Mon, 14 Aug 2000

PDI Perjuangan, Golkar becoming political allies

JAKARTA (JP): In politics anything is possible and enemies can quickly become friends. That has been particularly evident in recent days between the Indonesian Democratic Party of Struggle (PDI Perjuangan) and the Golkar Party who seem to be going through something of a honeymoon period.

Just a few years ago the two seemed to be intractably opposed. Now the hatchet is buried and while they are still political competitors, the two largest factions in the People's Consultative Assembly seem to support one another on many fundamental issues.

After years of indifference towards the other, the Golkar Party faction chairman in the Assembly, Syamsul Mu'arif, conceded that the two parties have repeatedly taken a common political stance.

"Yes, it is true that we have been taking the same steps as PDI Perjuangan lately. We have finally realized that on some issues we share the same views and, besides, it is in the interests of the country," Syamsul told The Jakarta Post here on Sunday.

He contended that based upon wider interest and the good of the nation, there should be no shame in siding with a long- standing political rival.

"Besides, there is no permanent political hatred," Syamsul claimed.

Golkar enjoyed overwhelming political hegemony for practically all of the 32-year rule of former President Soeharto.

In the mid-1990s during the ascendance of Megawati Soekarnoputri, the government launched several attempts to sabotage her leadership including backing a special congress which "officially" toppled her and split the party in two.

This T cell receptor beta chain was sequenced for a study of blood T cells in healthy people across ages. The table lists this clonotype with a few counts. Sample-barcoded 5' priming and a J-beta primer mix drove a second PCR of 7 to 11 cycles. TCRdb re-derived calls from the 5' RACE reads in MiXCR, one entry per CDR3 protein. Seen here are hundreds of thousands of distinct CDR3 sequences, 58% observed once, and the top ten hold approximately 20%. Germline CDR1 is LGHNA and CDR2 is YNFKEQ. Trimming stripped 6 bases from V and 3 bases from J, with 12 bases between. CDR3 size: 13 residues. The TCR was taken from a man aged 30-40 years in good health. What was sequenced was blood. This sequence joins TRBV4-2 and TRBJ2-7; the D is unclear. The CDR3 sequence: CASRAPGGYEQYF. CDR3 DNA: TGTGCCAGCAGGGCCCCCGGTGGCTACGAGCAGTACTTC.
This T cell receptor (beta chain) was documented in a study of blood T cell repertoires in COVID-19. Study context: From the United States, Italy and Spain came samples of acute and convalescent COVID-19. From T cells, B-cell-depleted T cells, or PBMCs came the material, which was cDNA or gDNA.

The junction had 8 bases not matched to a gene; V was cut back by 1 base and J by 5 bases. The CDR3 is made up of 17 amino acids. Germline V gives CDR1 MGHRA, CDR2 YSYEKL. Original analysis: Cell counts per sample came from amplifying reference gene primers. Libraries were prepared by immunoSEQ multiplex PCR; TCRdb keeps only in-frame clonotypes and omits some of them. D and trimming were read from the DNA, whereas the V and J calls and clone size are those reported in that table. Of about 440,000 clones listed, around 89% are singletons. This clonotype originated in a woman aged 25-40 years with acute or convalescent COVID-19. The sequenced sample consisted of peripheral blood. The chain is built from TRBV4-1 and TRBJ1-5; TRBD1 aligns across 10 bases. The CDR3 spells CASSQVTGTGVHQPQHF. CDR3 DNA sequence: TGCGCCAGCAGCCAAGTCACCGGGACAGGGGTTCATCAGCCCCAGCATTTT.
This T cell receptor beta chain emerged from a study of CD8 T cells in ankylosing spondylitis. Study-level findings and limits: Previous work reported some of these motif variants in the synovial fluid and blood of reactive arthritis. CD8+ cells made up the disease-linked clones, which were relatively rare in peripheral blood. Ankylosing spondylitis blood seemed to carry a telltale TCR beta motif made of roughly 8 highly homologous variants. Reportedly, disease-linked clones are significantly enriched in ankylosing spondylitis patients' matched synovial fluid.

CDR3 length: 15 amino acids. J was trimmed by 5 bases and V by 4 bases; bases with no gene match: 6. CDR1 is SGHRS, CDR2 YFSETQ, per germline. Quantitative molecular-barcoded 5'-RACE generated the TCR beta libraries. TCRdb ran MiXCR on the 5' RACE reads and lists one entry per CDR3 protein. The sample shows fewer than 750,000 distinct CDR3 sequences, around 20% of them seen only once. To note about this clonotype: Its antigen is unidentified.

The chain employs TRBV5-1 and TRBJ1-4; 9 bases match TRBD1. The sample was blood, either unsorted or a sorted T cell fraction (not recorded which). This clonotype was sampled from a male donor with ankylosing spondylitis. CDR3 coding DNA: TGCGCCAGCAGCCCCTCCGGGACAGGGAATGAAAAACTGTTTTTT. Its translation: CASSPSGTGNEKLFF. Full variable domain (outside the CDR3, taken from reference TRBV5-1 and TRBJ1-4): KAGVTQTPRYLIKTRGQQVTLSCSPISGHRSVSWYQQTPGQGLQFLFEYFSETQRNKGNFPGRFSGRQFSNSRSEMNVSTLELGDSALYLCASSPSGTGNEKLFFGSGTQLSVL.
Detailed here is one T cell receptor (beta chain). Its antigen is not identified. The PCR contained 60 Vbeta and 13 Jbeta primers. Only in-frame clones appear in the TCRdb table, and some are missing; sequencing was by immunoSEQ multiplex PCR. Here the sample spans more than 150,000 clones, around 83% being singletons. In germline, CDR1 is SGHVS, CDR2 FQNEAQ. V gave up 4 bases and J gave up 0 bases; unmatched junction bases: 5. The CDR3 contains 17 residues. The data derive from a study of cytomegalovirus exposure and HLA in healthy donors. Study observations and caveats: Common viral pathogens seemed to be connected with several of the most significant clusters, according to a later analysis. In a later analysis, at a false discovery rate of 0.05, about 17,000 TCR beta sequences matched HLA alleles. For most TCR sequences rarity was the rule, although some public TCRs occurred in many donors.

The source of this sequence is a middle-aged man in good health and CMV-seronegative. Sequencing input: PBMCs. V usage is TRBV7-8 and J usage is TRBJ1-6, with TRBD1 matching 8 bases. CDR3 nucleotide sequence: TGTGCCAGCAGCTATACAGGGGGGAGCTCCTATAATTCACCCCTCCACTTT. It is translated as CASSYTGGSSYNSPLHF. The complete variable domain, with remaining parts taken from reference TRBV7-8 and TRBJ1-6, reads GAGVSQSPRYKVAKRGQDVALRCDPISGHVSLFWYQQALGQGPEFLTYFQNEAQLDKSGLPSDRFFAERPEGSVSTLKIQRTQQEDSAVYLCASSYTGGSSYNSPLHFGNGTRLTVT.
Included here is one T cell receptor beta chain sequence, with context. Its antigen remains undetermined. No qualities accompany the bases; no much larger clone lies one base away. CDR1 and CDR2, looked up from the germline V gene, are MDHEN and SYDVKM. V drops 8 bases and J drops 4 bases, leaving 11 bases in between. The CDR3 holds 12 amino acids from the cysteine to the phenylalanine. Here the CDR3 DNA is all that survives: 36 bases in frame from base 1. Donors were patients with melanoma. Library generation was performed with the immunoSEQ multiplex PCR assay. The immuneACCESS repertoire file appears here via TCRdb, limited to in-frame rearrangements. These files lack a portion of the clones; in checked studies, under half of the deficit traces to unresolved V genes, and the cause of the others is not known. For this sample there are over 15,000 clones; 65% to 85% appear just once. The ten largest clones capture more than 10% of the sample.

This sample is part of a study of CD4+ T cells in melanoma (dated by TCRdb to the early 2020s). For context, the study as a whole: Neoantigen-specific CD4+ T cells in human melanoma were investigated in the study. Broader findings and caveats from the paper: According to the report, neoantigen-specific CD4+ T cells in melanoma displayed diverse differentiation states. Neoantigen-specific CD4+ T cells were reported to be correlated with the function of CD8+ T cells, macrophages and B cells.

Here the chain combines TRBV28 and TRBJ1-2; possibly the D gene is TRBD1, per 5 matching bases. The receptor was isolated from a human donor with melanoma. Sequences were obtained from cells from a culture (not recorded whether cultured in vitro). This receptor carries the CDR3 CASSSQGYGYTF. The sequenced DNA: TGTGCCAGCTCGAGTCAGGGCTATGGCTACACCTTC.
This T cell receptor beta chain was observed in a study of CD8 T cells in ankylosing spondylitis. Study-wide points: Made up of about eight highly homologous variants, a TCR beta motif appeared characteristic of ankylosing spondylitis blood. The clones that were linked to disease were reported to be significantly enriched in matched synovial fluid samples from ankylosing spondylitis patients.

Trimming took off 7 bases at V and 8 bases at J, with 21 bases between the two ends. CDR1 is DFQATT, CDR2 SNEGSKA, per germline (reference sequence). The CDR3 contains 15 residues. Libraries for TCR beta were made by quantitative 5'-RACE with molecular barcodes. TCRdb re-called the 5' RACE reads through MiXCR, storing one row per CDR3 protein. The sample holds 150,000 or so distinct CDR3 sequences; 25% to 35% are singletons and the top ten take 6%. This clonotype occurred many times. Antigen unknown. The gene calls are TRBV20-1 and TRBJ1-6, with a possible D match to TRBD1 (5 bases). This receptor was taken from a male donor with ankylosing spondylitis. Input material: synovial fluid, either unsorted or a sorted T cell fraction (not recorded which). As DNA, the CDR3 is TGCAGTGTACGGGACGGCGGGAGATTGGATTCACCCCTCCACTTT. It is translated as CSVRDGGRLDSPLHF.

While many of the old faces remain, the current Golkar leadership has distanced itself from the past.

Fluid political developments in the past few weeks have shown a growing affinity between the two former political rivals.

The most recent demonstration of this was a "coalition" last week between the two parties and the National Awakening Party following President Abdurrahman Wahid's progress report.

The two largest political parties agreed to support Abdurrahman's continuance in office.

A solid alliance between the PDI Perjuangan and the Golkar Party would represent an unbreakable power block in the 700-seat Assembly as they respectively hold 184 and 182 seats.

"Maybe we should thank Abdurrahman for firing ministers from our parties," Syamsul remarked of the dismissal of former state minister of investment and state enterprises development Laksamana Sukardi, and former minister of trade and industry Yusuf Kalla who respectively from PDI Perjuangan and Golkar.

"Because of his decision it now makes it possible for us to walk hand in hand," he added.

PDI Perjuangan Assembly members seemed more noncommittal when confronted with acknowledging intimacy with their former foes.

Senior party member Jacob Tobing said the growing relationship between the two parties was limited only to certain issues where they share a common view.

"The closeness between the two parties depends on certain issues because in some we share the same opinion but maybe in some others we have different views, nothing more," Jacob said.

He further added that it would be a very good move if Golkar publicly admits that it will comply with PDI Perjuangan in most political decisions.

Another PDI Perjuangan legislator Dimyati Hartono maintained that the "coalition" was not a permanent feature and was spurred merely by recent political developments.

"However, I cannot say what the intentions are behind Golkar's move because the initiative came from them. But there is a similar point of view and we can adopt a common stance," Dimyati asserted.(dja)